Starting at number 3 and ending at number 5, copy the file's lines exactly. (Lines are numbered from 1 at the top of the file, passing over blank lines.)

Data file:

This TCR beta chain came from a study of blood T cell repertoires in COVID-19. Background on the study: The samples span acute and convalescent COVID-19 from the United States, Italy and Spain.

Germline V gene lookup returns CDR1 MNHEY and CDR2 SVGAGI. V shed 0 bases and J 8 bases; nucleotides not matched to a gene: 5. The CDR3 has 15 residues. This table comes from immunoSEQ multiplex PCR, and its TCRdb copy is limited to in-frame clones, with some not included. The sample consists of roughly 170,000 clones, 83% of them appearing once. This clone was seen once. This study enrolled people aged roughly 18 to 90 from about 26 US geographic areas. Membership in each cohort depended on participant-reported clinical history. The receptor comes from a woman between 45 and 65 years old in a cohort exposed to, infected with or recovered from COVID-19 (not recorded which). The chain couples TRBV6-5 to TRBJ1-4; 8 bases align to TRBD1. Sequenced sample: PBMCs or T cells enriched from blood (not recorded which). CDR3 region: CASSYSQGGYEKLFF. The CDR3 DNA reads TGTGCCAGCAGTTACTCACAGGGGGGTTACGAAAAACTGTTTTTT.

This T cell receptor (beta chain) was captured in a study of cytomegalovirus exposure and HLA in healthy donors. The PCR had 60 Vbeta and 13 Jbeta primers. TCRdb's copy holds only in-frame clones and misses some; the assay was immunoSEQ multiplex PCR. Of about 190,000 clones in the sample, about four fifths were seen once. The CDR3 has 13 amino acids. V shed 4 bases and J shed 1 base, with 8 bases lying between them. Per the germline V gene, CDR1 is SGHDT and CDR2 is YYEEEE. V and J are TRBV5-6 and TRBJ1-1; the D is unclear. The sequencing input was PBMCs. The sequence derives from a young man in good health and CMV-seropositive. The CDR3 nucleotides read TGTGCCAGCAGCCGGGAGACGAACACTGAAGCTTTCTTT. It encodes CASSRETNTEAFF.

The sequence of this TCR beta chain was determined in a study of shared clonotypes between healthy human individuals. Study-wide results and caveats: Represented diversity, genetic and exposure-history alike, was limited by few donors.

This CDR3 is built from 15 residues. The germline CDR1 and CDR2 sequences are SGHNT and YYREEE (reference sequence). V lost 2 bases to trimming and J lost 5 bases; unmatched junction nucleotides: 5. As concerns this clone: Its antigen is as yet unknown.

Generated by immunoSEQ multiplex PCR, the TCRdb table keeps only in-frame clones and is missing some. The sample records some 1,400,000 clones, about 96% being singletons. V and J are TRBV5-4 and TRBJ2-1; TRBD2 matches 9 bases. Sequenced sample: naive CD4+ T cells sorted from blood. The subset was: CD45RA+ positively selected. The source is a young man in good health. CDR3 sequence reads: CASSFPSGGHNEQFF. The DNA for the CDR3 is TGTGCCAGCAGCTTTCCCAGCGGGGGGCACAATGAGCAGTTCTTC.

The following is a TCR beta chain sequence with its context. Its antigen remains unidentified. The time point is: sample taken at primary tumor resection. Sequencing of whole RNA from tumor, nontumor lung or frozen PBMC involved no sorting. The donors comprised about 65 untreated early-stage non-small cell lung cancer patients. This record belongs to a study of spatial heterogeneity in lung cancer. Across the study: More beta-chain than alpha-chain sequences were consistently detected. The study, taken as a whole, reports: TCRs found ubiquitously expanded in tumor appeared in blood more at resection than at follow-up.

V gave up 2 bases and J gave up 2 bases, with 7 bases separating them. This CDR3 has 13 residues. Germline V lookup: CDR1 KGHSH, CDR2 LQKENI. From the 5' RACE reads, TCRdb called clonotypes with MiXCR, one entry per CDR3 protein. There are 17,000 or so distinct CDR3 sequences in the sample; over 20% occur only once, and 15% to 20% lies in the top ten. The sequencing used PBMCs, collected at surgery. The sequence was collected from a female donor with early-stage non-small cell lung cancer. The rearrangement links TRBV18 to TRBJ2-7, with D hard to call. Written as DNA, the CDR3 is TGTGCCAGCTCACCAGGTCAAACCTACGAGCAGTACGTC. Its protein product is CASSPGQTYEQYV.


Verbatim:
This T cell receptor (beta chain) was captured in a study of cytomegalovirus exposure and HLA in healthy donors. The PCR had 60 Vbeta and 13 Jbeta primers. TCRdb's copy holds only in-frame clones and misses some; the assay was immunoSEQ multiplex PCR. Of about 190,000 clones in the sample, about four fifths were seen once. The CDR3 has 13 amino acids. V shed 4 bases and J shed 1 base, with 8 bases lying between them. Per the germline V gene, CDR1 is SGHDT and CDR2 is YYEEEE. V and J are TRBV5-6 and TRBJ1-1; the D is unclear. The sequencing input was PBMCs. The sequence derives from a young man in good health and CMV-seropositive. The CDR3 nucleotides read TGTGCCAGCAGCCGGGAGACGAACACTGAAGCTTTCTTT. It encodes CASSRETNTEAFF.

The sequence of this TCR beta chain was determined in a study of shared clonotypes between healthy human individuals. Study-wide results and caveats: Represented diversity, genetic and exposure-history alike, was limited by few donors.

This CDR3 is built from 15 residues. The germline CDR1 and CDR2 sequences are SGHNT and YYREEE (reference sequence). V lost 2 bases to trimming and J lost 5 bases; unmatched junction nucleotides: 5. As concerns this clone: Its antigen is as yet unknown.